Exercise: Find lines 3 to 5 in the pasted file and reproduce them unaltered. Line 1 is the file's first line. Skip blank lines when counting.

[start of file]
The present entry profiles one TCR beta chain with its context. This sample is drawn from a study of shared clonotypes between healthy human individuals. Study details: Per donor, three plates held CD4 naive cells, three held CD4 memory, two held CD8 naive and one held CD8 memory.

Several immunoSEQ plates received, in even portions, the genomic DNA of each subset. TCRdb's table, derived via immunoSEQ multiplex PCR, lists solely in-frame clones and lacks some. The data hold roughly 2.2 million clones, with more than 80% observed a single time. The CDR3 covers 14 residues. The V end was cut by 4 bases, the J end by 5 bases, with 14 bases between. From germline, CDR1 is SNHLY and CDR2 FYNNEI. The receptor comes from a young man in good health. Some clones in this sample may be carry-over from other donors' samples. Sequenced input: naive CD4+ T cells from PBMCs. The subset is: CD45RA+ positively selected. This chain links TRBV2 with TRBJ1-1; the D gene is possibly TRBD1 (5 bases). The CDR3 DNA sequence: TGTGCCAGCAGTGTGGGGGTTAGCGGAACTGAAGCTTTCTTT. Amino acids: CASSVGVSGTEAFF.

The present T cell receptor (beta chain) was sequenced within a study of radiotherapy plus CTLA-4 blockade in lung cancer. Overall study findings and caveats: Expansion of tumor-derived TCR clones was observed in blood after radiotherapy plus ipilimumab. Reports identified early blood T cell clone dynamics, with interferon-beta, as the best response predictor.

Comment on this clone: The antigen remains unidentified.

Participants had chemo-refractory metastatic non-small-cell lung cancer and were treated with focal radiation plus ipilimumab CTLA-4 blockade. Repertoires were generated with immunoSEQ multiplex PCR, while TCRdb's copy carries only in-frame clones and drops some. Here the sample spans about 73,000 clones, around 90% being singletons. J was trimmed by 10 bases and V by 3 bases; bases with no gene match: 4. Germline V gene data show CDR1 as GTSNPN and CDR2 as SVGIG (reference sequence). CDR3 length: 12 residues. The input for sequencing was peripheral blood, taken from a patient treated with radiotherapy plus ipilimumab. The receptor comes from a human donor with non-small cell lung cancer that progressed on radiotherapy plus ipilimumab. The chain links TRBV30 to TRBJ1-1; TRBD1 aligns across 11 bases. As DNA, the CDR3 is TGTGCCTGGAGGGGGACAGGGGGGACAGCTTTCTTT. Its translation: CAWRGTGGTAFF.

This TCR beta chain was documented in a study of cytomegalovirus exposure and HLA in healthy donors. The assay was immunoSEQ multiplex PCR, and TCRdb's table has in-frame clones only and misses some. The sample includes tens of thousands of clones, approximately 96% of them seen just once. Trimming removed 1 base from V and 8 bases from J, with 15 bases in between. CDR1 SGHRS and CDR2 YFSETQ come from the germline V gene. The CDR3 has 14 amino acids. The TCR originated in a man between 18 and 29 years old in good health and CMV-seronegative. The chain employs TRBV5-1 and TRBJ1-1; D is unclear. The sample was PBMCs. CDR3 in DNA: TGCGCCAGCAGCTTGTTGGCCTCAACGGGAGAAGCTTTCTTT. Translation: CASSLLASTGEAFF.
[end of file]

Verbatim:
The present T cell receptor (beta chain) was sequenced within a study of radiotherapy plus CTLA-4 blockade in lung cancer. Overall study findings and caveats: Expansion of tumor-derived TCR clones was observed in blood after radiotherapy plus ipilimumab. Reports identified early blood T cell clone dynamics, with interferon-beta, as the best response predictor.

Comment on this clone: The antigen remains unidentified.

Participants had chemo-refractory metastatic non-small-cell lung cancer and were treated with focal radiation plus ipilimumab CTLA-4 blockade. Repertoires were generated with immunoSEQ multiplex PCR, while TCRdb's copy carries only in-frame clones and drops some. Here the sample spans about 73,000 clones, around 90% being singletons. J was trimmed by 10 bases and V by 3 bases; bases with no gene match: 4. Germline V gene data show CDR1 as GTSNPN and CDR2 as SVGIG (reference sequence). CDR3 length: 12 residues. The input for sequencing was peripheral blood, taken from a patient treated with radiotherapy plus ipilimumab. The receptor comes from a human donor with non-small cell lung cancer that progressed on radiotherapy plus ipilimumab. The chain links TRBV30 to TRBJ1-1; TRBD1 aligns across 11 bases. As DNA, the CDR3 is TGTGCCTGGAGGGGGACAGGGGGGACAGCTTTCTTT. Its translation: CAWRGTGGTAFF.